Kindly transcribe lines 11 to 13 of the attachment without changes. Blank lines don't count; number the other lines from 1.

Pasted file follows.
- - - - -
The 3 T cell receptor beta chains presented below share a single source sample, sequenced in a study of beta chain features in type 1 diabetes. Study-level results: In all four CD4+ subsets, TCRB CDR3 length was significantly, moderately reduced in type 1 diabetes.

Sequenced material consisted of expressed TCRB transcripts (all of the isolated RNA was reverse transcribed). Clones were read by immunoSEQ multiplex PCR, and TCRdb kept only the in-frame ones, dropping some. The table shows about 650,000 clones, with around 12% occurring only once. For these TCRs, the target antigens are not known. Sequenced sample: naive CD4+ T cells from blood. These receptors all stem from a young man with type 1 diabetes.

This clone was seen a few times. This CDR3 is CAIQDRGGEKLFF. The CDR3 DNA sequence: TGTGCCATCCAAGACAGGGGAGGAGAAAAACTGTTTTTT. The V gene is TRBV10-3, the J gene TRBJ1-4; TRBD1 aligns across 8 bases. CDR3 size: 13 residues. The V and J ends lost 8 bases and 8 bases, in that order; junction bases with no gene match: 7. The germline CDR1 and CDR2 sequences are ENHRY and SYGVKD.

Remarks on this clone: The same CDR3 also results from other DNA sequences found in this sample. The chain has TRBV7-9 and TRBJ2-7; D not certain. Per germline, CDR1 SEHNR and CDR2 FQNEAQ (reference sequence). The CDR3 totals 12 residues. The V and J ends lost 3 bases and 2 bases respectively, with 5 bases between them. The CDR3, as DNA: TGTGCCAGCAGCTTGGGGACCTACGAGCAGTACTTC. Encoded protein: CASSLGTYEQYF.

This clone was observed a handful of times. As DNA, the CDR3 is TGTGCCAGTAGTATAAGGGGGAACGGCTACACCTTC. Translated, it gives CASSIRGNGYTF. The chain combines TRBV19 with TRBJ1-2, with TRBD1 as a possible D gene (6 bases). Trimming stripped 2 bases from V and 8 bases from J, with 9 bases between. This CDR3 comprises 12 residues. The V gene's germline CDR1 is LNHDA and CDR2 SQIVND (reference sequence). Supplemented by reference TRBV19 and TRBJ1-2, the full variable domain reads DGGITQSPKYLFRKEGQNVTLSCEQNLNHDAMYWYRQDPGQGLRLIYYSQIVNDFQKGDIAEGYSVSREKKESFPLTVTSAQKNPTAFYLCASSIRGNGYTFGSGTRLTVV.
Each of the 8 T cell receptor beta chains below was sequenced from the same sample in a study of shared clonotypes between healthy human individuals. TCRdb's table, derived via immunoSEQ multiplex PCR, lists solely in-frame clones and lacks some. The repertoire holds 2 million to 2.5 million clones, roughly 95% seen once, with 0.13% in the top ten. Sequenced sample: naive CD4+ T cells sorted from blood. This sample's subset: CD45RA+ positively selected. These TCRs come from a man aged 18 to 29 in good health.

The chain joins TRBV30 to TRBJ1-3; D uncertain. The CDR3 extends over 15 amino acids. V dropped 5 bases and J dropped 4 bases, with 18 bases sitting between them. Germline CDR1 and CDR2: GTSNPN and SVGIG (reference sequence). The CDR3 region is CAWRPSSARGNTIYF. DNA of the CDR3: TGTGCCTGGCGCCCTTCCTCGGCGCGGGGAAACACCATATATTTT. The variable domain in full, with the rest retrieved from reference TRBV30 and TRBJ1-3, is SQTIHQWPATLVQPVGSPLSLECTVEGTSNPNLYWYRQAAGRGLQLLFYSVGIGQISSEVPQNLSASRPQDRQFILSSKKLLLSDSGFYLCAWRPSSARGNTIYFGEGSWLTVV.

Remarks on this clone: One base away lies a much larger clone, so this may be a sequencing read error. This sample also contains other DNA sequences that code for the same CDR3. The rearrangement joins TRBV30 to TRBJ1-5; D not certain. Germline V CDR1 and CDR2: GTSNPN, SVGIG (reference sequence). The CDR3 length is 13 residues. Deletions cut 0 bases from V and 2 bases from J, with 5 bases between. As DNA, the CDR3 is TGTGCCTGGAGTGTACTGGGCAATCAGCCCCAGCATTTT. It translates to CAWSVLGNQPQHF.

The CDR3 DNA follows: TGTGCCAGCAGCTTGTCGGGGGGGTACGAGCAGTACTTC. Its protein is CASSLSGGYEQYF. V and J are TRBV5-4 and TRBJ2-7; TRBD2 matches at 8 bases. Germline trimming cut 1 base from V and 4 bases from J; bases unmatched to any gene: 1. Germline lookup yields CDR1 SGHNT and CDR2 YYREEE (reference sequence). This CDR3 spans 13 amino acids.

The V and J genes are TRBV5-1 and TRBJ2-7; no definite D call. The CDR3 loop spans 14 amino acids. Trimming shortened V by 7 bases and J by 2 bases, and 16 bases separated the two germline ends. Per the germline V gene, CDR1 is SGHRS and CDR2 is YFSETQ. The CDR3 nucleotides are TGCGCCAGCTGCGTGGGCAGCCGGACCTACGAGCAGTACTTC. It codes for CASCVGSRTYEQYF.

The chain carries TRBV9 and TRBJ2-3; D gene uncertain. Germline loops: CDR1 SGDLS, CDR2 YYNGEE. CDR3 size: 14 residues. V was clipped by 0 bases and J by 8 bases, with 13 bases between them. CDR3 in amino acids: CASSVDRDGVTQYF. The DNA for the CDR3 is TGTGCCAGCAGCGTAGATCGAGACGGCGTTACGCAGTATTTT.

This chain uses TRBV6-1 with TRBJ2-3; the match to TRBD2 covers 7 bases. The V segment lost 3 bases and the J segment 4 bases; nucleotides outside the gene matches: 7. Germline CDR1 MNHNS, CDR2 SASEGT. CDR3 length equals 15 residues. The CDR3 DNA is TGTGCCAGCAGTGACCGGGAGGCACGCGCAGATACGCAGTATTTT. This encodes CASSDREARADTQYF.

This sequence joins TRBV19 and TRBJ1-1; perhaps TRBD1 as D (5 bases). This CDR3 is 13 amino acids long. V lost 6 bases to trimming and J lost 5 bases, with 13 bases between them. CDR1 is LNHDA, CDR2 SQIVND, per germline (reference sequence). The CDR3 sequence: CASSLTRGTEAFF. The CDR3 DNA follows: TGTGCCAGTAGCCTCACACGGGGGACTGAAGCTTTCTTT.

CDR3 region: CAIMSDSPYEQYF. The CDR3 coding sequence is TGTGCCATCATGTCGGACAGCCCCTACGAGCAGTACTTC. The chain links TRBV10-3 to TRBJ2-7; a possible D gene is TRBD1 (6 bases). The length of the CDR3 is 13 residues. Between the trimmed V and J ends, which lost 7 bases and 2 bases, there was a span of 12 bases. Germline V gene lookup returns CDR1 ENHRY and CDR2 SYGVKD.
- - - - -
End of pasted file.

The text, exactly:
The chain carries TRBV9 and TRBJ2-3; D gene uncertain. Germline loops: CDR1 SGDLS, CDR2 YYNGEE. CDR3 size: 14 residues. V was clipped by 0 bases and J by 8 bases, with 13 bases between them. CDR3 in amino acids: CASSVDRDGVTQYF. The DNA for the CDR3 is TGTGCCAGCAGCGTAGATCGAGACGGCGTTACGCAGTATTTT.

This chain uses TRBV6-1 with TRBJ2-3; the match to TRBD2 covers 7 bases. The V segment lost 3 bases and the J segment 4 bases; nucleotides outside the gene matches: 7. Germline CDR1 MNHNS, CDR2 SASEGT. CDR3 length equals 15 residues. The CDR3 DNA is TGTGCCAGCAGTGACCGGGAGGCACGCGCAGATACGCAGTATTTT. This encodes CASSDREARADTQYF.

This sequence joins TRBV19 and TRBJ1-1; perhaps TRBD1 as D (5 bases). This CDR3 is 13 amino acids long. V lost 6 bases to trimming and J lost 5 bases, with 13 bases between them. CDR1 is LNHDA, CDR2 SQIVND, per germline (reference sequence). The CDR3 sequence: CASSLTRGTEAFF. The CDR3 DNA follows: TGTGCCAGTAGCCTCACACGGGGGACTGAAGCTTTCTTT.